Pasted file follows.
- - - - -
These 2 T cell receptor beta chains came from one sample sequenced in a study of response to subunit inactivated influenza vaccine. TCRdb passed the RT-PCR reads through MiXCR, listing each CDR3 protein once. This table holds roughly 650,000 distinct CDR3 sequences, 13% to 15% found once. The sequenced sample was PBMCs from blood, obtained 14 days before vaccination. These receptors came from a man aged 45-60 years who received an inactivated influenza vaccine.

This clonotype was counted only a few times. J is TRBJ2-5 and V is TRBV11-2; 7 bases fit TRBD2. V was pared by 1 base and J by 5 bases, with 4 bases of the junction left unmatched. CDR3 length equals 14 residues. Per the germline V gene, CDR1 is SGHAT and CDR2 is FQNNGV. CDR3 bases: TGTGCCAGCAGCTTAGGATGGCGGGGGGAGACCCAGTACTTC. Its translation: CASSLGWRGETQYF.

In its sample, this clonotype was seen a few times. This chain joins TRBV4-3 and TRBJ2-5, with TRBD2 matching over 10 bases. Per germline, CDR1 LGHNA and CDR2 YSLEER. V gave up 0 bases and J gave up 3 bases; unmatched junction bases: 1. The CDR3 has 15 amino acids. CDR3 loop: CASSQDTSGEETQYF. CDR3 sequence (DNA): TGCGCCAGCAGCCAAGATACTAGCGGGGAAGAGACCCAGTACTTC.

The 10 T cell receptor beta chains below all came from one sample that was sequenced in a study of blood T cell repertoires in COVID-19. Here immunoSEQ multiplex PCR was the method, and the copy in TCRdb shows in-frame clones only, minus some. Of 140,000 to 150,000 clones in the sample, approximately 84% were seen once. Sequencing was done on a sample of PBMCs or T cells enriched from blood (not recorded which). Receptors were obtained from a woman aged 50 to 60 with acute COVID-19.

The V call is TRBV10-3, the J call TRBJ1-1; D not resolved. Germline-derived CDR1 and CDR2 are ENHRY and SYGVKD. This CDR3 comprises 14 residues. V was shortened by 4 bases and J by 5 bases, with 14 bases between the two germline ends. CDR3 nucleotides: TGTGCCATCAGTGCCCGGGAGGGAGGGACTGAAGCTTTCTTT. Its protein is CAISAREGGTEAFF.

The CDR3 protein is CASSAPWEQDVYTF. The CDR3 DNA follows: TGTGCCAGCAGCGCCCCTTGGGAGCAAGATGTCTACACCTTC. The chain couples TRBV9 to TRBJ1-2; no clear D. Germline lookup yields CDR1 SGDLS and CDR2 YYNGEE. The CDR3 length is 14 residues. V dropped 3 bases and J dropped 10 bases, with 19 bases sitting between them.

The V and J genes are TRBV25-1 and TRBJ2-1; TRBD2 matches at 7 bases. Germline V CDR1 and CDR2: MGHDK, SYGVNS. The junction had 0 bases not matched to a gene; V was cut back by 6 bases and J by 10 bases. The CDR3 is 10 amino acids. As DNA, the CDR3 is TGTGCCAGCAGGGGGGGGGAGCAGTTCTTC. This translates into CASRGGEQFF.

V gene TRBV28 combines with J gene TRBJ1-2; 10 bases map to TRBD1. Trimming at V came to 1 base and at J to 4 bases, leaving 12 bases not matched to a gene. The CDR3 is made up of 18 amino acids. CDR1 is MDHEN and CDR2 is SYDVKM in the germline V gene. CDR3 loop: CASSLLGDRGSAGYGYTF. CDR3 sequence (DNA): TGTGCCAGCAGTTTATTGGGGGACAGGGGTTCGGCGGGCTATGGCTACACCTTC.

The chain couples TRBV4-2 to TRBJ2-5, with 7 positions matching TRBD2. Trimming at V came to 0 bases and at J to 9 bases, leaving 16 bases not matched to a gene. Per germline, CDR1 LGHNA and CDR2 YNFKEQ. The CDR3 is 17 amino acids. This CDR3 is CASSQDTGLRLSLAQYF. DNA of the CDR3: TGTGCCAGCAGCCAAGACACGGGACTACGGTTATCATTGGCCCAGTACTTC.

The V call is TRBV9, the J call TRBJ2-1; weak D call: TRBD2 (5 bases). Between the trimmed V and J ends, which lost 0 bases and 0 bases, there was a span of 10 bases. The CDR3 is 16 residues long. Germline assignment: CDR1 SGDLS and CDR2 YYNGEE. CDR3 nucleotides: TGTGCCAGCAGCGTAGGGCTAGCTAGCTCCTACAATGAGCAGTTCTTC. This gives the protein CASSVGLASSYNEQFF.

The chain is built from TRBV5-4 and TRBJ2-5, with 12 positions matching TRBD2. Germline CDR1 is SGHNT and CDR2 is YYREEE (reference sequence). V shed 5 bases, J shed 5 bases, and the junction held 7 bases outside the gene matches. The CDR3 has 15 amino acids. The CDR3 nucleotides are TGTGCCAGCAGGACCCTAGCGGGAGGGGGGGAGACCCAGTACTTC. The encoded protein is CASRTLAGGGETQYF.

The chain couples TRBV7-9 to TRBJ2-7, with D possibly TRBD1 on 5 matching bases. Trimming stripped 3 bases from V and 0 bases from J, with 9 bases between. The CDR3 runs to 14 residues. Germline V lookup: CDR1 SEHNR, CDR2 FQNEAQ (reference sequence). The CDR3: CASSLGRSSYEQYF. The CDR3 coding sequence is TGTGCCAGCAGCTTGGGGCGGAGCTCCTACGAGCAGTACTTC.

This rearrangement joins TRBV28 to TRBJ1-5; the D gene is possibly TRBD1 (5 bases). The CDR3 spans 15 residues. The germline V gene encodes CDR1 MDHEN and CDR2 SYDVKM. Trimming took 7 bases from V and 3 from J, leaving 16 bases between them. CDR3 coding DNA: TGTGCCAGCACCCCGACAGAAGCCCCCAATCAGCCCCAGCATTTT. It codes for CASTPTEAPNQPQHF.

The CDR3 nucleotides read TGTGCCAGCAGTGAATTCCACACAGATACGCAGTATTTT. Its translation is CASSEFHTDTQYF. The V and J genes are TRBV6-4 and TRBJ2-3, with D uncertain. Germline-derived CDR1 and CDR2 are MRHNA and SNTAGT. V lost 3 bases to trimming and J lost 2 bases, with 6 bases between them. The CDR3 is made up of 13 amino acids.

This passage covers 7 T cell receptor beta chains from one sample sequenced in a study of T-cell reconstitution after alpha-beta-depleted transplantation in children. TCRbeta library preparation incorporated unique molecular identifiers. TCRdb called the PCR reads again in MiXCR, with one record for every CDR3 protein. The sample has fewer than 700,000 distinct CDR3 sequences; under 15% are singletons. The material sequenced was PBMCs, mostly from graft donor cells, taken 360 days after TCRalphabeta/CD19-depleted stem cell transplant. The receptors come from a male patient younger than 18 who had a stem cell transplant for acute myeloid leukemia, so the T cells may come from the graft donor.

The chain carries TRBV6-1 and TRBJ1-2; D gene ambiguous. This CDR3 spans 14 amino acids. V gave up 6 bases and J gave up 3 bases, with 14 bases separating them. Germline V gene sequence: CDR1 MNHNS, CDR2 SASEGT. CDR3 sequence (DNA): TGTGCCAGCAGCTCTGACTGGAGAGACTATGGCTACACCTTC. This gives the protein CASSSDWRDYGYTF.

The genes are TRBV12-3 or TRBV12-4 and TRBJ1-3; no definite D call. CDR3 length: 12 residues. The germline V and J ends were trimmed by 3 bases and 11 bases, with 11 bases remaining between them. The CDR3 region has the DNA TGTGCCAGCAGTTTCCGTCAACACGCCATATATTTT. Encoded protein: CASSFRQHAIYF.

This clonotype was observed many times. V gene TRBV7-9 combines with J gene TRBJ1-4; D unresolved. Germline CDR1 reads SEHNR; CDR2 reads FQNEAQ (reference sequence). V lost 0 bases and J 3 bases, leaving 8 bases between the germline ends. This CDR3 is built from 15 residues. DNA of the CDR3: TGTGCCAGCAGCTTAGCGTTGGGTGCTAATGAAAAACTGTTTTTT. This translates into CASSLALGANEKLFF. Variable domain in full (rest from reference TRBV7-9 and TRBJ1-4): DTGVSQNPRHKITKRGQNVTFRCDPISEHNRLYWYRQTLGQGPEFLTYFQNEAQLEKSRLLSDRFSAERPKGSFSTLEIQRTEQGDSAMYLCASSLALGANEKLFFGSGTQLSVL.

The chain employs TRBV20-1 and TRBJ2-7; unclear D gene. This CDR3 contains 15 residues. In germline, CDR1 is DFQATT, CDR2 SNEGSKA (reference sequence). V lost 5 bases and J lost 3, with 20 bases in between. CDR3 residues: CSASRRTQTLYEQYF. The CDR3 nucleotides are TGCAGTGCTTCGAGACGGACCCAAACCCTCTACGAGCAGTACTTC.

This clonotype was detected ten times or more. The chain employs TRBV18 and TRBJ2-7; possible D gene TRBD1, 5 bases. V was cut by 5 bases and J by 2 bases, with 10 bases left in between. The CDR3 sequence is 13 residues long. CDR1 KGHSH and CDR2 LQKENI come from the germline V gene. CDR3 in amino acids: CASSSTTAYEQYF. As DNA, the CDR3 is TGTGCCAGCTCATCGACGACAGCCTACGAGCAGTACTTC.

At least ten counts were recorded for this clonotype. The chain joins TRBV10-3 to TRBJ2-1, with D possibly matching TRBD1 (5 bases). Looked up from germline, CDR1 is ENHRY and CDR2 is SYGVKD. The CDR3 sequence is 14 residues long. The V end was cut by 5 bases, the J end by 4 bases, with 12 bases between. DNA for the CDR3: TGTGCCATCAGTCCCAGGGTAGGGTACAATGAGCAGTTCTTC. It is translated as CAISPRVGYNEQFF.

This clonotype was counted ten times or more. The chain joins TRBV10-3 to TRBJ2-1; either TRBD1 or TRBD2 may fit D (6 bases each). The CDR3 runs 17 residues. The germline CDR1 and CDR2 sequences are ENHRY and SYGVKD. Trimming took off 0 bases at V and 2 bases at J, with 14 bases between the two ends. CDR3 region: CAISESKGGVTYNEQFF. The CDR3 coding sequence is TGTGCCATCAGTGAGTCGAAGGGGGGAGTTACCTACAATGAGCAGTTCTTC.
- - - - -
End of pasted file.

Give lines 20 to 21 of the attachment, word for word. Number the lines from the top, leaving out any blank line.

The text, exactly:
This clonotype was detected ten times or more. The chain employs TRBV18 and TRBJ2-7; possible D gene TRBD1, 5 bases. V was cut by 5 bases and J by 2 bases, with 10 bases left in between. The CDR3 sequence is 13 residues long. CDR1 KGHSH and CDR2 LQKENI come from the germline V gene. CDR3 in amino acids: CASSSTTAYEQYF. As DNA, the CDR3 is TGTGCCAGCTCATCGACGACAGCCTACGAGCAGTACTTC.

At least ten counts were recorded for this clonotype. The chain joins TRBV10-3 to TRBJ2-1, with D possibly matching TRBD1 (5 bases). Looked up from germline, CDR1 is ENHRY and CDR2 is SYGVKD. The CDR3 sequence is 14 residues long. The V end was cut by 5 bases, the J end by 4 bases, with 12 bases between. DNA for the CDR3: TGTGCCATCAGTCCCAGGGTAGGGTACAATGAGCAGTTCTTC. It is translated as CAISPRVGYNEQFF.